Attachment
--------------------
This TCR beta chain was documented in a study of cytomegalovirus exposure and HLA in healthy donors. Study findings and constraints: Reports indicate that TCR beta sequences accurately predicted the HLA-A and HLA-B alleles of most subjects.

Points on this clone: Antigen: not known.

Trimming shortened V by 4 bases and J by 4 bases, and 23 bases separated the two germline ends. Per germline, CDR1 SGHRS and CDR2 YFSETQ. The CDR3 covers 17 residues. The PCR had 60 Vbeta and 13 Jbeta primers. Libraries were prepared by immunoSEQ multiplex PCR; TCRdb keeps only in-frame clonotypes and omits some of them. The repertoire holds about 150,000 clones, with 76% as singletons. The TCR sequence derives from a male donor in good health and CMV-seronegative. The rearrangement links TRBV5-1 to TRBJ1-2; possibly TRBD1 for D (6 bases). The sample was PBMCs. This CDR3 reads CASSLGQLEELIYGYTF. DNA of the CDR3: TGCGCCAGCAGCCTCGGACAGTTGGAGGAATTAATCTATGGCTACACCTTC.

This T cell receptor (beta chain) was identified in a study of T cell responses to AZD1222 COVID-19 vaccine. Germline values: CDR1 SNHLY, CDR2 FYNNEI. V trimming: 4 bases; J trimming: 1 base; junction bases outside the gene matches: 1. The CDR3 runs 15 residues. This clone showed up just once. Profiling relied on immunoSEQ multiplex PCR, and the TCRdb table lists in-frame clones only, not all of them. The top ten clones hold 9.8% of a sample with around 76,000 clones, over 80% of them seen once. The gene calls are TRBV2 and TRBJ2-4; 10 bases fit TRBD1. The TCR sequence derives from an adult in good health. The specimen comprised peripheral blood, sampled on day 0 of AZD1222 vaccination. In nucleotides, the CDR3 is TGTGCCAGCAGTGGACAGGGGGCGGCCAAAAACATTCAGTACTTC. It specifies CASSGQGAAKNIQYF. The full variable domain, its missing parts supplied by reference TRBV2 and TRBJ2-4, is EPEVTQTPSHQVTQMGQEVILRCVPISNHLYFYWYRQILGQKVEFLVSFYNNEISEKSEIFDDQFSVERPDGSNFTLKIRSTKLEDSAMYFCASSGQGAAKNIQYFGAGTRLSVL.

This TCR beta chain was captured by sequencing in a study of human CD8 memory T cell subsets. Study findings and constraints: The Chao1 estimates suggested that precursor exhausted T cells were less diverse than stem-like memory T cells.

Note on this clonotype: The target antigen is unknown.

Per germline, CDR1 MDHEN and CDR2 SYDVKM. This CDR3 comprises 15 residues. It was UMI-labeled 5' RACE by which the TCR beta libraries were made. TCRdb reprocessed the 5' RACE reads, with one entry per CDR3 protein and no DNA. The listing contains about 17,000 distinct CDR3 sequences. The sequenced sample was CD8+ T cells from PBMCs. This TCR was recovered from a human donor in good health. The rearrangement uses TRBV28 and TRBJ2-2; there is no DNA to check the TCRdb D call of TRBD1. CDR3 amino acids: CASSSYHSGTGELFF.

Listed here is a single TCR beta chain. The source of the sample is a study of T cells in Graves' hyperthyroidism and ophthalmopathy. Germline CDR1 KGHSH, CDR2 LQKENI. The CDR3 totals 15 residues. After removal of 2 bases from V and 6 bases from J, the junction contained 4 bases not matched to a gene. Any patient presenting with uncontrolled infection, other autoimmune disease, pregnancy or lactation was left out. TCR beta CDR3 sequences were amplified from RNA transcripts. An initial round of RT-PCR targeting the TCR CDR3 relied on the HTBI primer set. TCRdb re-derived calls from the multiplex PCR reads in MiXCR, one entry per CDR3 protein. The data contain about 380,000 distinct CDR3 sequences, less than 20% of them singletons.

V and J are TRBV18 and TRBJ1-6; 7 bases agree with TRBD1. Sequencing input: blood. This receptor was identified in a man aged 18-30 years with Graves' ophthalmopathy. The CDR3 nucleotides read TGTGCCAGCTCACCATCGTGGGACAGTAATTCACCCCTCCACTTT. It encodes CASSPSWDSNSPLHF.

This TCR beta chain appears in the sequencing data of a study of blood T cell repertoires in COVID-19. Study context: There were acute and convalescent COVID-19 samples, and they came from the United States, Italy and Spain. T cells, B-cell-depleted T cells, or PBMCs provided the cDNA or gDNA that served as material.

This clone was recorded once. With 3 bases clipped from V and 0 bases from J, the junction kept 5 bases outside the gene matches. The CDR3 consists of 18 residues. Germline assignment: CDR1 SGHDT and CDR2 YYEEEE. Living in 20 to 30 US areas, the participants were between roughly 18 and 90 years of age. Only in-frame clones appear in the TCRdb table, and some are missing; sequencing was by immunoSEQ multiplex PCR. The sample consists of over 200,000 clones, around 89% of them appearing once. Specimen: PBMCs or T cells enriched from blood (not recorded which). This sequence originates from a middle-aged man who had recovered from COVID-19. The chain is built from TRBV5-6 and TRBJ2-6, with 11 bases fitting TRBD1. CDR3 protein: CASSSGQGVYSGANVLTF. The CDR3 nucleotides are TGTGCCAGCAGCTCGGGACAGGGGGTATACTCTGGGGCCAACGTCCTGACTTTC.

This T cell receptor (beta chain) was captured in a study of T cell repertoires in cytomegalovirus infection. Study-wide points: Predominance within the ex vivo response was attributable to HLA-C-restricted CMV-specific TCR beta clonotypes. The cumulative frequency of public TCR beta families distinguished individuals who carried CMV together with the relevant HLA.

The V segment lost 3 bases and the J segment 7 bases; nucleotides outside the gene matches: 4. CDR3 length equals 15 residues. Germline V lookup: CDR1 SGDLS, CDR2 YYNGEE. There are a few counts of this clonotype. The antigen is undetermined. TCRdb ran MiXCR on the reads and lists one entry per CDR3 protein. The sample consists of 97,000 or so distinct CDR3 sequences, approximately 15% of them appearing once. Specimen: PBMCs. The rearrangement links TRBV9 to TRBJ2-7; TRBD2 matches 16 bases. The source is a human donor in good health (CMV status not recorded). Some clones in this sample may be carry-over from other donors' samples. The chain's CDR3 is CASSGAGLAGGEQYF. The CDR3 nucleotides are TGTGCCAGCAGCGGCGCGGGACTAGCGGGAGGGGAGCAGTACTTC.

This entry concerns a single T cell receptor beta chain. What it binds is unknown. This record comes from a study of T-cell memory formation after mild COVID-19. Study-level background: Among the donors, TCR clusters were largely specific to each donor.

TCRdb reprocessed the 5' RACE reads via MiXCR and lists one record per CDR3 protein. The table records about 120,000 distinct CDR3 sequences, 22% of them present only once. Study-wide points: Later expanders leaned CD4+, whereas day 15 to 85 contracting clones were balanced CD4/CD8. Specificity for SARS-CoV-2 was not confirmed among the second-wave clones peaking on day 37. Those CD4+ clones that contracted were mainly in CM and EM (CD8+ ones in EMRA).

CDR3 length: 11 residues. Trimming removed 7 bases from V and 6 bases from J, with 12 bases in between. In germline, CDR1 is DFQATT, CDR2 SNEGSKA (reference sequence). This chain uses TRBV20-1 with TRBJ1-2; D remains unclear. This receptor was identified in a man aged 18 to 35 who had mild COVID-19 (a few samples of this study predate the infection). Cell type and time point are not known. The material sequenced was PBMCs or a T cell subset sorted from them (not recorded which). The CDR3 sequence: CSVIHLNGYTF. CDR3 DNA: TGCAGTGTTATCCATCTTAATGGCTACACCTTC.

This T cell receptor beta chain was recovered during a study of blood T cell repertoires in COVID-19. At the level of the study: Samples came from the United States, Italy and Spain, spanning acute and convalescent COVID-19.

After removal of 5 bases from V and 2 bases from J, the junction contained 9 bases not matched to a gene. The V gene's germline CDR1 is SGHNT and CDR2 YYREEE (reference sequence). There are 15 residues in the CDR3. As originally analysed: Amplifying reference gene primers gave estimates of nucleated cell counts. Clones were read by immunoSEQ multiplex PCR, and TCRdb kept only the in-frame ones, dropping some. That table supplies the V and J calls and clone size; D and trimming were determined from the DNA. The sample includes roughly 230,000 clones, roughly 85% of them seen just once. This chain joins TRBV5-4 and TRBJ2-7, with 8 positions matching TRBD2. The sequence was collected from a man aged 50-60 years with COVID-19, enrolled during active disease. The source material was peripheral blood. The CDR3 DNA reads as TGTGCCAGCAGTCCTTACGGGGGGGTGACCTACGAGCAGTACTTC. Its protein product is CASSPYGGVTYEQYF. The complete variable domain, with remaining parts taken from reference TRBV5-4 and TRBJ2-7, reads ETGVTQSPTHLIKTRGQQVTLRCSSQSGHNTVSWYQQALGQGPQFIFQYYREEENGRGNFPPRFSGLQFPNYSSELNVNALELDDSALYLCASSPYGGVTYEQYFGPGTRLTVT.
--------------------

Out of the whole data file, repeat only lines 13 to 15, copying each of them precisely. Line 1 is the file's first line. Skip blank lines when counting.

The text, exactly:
The V segment lost 3 bases and the J segment 7 bases; nucleotides outside the gene matches: 4. CDR3 length equals 15 residues. Germline V lookup: CDR1 SGDLS, CDR2 YYNGEE. There are a few counts of this clonotype. The antigen is undetermined. TCRdb ran MiXCR on the reads and lists one entry per CDR3 protein. The sample consists of 97,000 or so distinct CDR3 sequences, approximately 15% of them appearing once. Specimen: PBMCs. The rearrangement links TRBV9 to TRBJ2-7; TRBD2 matches 16 bases. The source is a human donor in good health (CMV status not recorded). Some clones in this sample may be carry-over from other donors' samples. The chain's CDR3 is CASSGAGLAGGEQYF. The CDR3 nucleotides are TGTGCCAGCAGCGGCGCGGGACTAGCGGGAGGGGAGCAGTACTTC.

This entry concerns a single T cell receptor beta chain. What it binds is unknown. This record comes from a study of T-cell memory formation after mild COVID-19. Study-level background: Among the donors, TCR clusters were largely specific to each donor.

TCRdb reprocessed the 5' RACE reads via MiXCR and lists one record per CDR3 protein. The table records about 120,000 distinct CDR3 sequences, 22% of them present only once. Study-wide points: Later expanders leaned CD4+, whereas day 15 to 85 contracting clones were balanced CD4/CD8. Specificity for SARS-CoV-2 was not confirmed among the second-wave clones peaking on day 37. Those CD4+ clones that contracted were mainly in CM and EM (CD8+ ones in EMRA).